China’s 'most wanted' jailed for life

2012-05-18 14:26
Beijing - The man once considered China's most-wanted fugitive was sentenced to life in prison on Friday for running a large-scale smuggling operation that paid off scores of Chinese government officials, state media said.

The official Xinhua News Agency reported that Lai Changxing was convicted and sentenced on Friday morning by the Intermediate People's Court in Xiamen, the port city which operated as his base. He had battled deportation from Canada for a decade, saying he risked torture or execution if returned.

The court also sentenced him to 15 years for bribery and ordered all of Lai's personal property seized.

Highest level of government

Lai's smuggling operation reached to the highest levels of government, involving a deputy police minister and implicating a member of the Communist Party's decision-making Politburo. Lai's network smuggled everything from cigarettes to cars to oil. The court said the operation totalled $3bn and bribed 64 officials between 1996 and 1999.

Lai became China's most-wanted man after he fled to Canada in 1999 and became the center of a 12-year extradition battle until he was deported last year.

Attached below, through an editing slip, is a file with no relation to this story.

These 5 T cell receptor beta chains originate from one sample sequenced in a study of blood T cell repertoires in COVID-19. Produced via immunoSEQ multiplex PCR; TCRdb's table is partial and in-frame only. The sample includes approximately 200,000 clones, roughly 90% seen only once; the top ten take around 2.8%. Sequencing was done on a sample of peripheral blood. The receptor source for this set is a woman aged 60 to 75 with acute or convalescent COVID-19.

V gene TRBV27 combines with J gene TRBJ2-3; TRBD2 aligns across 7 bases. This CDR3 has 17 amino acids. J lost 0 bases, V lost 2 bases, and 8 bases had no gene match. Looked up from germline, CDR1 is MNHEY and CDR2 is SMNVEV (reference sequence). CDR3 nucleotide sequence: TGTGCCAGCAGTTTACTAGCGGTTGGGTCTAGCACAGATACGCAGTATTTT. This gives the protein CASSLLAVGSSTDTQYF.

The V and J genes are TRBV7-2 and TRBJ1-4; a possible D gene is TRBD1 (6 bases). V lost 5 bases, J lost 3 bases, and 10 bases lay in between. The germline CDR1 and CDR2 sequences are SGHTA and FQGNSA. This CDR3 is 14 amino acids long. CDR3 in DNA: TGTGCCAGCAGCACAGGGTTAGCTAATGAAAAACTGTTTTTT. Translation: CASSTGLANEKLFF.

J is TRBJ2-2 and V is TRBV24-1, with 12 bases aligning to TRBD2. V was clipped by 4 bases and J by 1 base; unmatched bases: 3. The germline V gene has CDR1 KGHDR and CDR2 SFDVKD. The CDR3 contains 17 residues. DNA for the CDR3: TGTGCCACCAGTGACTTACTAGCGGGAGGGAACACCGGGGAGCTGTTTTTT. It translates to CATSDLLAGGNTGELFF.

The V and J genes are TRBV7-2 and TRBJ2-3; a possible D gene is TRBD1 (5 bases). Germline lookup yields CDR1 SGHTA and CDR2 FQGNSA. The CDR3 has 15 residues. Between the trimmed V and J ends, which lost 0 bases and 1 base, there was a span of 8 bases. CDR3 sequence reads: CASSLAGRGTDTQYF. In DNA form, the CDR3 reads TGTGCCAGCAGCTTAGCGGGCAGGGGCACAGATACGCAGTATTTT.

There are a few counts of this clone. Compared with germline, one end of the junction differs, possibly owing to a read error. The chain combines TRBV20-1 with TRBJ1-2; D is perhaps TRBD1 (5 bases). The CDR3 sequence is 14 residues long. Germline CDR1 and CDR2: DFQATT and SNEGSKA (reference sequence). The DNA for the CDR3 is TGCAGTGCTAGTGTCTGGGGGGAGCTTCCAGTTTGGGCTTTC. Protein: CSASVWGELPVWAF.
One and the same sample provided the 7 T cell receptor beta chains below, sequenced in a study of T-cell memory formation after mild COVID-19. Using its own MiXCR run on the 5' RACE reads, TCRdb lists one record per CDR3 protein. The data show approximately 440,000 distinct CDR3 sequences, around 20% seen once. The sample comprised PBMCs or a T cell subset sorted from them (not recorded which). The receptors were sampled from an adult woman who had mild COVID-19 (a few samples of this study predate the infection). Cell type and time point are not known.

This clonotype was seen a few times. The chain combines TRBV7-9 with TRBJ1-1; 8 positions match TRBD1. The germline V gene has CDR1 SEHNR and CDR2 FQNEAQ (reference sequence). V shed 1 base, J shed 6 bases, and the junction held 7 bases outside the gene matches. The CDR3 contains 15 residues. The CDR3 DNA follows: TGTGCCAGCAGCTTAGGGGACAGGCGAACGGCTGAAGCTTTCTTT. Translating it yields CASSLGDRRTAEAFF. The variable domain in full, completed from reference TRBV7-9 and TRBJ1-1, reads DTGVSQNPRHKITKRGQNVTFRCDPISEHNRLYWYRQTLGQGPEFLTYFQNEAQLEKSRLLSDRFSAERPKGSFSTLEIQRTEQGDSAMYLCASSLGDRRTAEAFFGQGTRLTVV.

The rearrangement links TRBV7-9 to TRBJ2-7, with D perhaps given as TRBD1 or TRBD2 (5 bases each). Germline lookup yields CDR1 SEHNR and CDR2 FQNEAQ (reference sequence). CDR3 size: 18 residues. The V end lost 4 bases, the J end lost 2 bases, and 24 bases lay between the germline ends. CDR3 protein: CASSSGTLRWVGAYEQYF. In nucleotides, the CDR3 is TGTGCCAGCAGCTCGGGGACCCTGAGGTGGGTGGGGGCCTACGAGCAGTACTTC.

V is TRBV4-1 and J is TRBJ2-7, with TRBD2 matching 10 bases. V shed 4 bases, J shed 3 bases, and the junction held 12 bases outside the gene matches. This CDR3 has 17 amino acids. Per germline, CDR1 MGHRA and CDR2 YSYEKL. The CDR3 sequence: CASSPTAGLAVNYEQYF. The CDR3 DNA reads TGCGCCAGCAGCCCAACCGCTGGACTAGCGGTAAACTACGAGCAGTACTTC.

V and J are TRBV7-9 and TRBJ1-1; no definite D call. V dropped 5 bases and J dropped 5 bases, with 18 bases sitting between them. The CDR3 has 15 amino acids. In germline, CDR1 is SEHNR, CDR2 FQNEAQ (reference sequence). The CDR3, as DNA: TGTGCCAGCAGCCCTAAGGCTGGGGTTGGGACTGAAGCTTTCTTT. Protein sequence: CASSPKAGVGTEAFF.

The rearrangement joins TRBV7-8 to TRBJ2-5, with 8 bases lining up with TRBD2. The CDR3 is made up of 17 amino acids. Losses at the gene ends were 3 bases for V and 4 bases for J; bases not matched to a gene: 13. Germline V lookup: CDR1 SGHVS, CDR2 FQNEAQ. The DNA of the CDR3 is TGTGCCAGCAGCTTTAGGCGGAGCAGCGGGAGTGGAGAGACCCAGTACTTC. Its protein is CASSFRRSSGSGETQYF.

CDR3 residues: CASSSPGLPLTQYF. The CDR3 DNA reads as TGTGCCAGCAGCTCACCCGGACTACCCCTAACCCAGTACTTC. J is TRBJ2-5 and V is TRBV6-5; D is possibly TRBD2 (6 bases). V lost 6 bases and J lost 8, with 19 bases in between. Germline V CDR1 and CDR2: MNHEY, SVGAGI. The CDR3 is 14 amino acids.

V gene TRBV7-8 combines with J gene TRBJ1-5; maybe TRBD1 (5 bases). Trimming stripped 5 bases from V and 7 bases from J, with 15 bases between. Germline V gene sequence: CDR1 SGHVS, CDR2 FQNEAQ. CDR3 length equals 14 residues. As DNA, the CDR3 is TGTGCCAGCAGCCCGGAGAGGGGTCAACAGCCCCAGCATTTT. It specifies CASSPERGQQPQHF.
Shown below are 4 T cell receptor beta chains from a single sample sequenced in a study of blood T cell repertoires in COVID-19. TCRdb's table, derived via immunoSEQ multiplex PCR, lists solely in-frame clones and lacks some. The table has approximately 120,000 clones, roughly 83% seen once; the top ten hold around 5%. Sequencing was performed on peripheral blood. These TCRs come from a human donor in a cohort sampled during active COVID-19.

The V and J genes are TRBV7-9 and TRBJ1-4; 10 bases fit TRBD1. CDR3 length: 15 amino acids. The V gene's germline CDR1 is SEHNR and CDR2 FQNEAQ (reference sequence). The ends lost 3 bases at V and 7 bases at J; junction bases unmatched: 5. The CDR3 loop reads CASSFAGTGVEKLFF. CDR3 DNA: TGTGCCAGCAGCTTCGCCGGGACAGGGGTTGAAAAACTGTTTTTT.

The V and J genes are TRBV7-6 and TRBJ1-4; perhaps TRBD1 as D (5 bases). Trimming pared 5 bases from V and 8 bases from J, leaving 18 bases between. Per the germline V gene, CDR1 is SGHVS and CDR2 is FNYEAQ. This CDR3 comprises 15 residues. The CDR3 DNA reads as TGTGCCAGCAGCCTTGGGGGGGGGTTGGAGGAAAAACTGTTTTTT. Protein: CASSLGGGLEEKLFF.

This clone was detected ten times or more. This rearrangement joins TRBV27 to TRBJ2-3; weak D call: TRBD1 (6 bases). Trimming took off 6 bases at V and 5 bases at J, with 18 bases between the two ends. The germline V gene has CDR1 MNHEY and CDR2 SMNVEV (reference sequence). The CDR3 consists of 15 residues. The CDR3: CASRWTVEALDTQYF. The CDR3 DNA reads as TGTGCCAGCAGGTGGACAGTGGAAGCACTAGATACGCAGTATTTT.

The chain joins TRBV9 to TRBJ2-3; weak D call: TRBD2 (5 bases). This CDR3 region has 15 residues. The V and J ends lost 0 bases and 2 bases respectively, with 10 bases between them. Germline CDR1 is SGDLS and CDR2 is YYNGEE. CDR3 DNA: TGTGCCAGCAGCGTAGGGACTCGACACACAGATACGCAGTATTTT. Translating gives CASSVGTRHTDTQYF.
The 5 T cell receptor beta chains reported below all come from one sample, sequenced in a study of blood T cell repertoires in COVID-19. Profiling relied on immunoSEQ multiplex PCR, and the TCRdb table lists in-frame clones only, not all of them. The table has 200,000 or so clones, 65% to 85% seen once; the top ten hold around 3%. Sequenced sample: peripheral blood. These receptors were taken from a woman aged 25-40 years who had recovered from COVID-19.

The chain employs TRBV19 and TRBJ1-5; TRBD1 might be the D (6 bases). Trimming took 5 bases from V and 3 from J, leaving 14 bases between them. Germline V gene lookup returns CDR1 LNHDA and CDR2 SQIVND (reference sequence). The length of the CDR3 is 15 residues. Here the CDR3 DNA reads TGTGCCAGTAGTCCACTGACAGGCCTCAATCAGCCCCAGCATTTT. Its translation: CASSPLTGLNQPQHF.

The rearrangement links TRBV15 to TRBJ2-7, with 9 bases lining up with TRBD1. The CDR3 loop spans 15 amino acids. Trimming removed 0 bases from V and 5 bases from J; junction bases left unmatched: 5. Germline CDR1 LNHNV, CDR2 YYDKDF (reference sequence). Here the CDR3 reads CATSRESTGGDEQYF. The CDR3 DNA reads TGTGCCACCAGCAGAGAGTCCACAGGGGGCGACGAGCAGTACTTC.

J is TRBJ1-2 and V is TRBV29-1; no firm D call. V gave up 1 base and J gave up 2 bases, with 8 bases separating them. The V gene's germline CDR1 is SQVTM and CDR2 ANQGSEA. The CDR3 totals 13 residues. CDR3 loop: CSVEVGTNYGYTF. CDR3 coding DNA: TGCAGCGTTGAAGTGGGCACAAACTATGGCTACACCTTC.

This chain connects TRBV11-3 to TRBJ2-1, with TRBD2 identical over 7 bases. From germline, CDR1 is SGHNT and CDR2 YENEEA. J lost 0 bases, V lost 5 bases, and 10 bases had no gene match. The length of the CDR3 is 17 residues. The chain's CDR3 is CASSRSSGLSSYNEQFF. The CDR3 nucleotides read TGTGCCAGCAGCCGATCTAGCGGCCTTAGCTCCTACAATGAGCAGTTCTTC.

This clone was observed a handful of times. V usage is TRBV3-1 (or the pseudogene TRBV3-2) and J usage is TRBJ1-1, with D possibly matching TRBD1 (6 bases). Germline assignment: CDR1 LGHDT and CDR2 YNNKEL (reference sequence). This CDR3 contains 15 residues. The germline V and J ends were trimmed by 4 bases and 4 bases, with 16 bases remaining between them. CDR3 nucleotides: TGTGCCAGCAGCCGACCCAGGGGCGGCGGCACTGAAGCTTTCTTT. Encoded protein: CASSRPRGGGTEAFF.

Before fleeing to Canada he lived a life of luxury in China complete with a bulletproof Mercedes Benz. He is alleged to have run a mansion in which he plied officials with liquor and prostitutes.

At the time, state TV splashed pictures of the network's allegedly ill-gotten gains: a tiger skin rug laid out on a conference table, confiscated cars belonging to corrupt bureaucrats, a sack of gold rings, and a picture of a young woman said to be a lover kept for one official by Lai.

Many imprisoned

Scores of officials and executives involved have been imprisoned and some executed over the scandal. Among those punished were a former deputy police minister, who was quietly removed from his posts as vice minister for public security and deputy chief of an anti-smuggling task force. The deputy mayor of Xiamen and the city's customs chief were also punished.

In Canada, Lai had avoided deportation by arguing he could face the death penalty or be tortured and would not get a fair trial in his home country.

But that legal battle ended in July when a federal court in Vancouver ruled Lai should not be considered a refugee and upheld his deportation.

In 2001, then-President Jiang Zemin sent the Canadian prime minister at the time, Jean Chretien, a diplomatic note with assurances Lai would not be executed if returned.

Read more on:    china  |  canada

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